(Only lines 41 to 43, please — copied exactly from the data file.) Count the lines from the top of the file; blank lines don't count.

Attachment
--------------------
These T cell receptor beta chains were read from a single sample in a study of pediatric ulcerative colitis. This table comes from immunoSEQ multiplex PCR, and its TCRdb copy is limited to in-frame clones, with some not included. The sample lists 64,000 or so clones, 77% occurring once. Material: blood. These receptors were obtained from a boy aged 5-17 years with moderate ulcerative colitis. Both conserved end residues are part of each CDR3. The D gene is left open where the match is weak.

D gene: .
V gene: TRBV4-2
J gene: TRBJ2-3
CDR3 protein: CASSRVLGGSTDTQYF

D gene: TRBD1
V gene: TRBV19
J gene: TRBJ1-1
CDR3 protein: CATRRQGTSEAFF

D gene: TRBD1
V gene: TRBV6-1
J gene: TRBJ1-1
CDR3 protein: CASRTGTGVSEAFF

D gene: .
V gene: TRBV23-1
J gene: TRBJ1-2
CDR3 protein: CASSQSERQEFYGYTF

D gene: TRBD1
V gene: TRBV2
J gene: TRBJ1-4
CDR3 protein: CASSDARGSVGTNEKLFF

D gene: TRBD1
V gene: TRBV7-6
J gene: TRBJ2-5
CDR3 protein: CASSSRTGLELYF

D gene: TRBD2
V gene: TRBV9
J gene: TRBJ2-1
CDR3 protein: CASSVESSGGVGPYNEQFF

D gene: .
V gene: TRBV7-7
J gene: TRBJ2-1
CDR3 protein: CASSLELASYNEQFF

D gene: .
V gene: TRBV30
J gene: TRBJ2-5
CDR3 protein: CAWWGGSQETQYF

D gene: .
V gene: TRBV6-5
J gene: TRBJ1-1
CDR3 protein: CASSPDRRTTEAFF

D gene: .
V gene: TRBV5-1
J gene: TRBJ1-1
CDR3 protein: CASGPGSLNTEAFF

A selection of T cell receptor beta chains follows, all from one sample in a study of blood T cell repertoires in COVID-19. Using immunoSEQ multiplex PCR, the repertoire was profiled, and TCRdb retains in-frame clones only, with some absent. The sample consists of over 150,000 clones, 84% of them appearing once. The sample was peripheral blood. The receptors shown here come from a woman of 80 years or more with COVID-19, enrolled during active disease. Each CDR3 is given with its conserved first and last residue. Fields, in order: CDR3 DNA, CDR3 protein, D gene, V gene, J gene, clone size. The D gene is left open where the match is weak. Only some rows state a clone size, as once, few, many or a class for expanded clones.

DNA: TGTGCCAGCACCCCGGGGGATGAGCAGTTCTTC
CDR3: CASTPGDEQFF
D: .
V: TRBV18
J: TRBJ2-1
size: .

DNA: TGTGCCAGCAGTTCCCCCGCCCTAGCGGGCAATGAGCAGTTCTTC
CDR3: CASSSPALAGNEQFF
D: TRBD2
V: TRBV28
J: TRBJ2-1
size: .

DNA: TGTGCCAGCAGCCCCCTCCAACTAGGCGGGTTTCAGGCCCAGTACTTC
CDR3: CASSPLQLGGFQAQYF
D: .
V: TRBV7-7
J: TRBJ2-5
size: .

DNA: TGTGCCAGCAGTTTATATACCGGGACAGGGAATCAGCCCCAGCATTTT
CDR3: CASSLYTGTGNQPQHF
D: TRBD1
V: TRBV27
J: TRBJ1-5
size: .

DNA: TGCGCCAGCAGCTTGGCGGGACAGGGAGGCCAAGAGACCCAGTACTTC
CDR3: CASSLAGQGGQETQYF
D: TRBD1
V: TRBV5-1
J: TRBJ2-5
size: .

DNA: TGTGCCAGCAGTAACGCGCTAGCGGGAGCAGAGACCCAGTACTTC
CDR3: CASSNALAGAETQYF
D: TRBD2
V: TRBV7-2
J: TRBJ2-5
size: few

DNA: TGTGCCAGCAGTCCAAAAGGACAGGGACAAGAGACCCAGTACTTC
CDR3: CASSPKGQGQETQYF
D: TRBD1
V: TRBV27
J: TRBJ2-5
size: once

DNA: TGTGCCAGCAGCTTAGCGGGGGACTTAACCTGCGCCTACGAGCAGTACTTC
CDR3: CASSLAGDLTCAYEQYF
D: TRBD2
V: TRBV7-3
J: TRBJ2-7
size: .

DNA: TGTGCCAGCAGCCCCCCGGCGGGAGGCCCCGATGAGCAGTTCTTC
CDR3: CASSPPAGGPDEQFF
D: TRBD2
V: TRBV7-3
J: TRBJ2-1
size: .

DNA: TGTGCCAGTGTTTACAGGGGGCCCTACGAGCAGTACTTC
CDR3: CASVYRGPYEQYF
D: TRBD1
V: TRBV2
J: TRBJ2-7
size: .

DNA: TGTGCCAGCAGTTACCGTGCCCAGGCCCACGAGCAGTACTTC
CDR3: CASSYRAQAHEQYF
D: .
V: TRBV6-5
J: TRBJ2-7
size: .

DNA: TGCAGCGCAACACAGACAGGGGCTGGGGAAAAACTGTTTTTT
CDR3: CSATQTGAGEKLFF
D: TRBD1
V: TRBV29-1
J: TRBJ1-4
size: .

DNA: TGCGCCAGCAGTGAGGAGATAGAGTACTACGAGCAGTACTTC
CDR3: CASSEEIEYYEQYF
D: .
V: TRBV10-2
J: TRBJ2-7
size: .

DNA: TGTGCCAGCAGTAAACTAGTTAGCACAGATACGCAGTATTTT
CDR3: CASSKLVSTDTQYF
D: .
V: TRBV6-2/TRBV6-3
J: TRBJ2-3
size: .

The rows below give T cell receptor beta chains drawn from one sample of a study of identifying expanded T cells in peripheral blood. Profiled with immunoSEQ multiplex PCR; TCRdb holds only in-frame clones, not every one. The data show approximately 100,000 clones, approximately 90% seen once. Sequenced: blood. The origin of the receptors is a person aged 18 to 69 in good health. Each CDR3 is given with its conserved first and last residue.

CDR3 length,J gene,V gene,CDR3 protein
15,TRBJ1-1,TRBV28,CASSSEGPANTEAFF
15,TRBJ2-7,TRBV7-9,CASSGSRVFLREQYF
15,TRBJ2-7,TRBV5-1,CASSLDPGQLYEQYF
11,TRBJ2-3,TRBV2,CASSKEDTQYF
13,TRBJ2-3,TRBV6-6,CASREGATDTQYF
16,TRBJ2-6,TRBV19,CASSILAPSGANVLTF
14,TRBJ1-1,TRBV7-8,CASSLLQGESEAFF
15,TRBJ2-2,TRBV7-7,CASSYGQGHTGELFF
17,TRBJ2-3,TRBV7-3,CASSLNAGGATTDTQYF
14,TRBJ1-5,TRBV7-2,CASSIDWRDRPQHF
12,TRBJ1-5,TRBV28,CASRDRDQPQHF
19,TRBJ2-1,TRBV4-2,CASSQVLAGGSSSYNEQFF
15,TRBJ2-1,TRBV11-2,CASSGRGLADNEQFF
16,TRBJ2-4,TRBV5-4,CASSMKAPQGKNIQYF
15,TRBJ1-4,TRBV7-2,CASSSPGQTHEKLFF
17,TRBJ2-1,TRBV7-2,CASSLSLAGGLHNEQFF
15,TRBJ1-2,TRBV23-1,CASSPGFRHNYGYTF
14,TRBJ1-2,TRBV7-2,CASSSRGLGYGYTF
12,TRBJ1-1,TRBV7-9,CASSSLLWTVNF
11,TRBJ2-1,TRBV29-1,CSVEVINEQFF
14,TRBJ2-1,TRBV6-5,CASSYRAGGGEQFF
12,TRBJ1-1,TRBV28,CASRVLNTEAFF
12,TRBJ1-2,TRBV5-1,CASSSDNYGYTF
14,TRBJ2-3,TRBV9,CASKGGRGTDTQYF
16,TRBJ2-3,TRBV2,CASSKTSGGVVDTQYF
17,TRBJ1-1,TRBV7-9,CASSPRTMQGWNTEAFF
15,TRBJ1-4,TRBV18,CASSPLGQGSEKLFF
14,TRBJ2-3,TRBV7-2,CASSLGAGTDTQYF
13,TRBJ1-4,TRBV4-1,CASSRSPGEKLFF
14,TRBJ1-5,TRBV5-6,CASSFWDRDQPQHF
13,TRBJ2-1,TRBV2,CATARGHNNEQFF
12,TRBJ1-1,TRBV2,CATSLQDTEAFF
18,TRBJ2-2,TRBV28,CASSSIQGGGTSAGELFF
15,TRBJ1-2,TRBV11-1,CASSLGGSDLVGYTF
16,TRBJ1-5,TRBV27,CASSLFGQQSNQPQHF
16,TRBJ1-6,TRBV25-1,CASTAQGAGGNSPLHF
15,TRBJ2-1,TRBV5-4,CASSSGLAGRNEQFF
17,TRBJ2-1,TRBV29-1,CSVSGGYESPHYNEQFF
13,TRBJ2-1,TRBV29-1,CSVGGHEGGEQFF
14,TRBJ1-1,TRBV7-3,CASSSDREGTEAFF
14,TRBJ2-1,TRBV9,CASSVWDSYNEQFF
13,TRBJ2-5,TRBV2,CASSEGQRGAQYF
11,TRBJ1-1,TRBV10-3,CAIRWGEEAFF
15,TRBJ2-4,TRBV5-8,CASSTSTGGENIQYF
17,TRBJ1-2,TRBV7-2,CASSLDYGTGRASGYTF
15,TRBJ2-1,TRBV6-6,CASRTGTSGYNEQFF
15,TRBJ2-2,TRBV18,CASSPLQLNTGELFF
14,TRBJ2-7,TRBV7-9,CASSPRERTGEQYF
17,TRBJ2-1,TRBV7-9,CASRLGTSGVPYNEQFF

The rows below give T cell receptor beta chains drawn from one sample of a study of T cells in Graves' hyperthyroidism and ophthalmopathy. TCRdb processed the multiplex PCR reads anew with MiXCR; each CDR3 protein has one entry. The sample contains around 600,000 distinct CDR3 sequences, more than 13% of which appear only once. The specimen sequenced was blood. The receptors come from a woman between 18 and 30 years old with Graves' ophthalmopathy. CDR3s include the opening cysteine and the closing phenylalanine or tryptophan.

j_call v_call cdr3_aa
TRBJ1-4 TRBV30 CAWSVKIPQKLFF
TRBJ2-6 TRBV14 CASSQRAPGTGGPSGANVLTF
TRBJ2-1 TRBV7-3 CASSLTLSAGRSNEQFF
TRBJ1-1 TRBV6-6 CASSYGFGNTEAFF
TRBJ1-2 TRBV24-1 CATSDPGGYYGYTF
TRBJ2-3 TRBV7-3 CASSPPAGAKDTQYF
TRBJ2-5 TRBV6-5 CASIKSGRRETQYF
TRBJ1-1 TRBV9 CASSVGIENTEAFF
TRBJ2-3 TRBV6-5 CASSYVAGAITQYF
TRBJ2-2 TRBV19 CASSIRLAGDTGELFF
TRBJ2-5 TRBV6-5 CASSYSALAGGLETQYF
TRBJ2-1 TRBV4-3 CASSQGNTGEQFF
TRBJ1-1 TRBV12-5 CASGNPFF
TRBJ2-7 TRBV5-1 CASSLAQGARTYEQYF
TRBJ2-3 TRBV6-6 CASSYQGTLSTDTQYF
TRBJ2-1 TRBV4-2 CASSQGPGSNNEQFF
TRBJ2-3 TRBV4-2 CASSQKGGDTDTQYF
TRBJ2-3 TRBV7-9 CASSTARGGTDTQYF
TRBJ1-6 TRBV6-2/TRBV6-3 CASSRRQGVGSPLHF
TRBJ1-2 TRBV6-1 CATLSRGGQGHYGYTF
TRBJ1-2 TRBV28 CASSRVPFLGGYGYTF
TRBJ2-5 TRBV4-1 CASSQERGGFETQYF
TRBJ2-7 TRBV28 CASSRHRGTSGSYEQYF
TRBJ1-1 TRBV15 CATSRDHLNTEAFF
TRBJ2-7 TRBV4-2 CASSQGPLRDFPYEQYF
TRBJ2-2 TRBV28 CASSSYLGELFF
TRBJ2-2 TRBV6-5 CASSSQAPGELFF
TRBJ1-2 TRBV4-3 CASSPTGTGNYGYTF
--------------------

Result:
CDR3 protein: CASSPDRRTTEAFF

D gene: .
V gene: TRBV5-1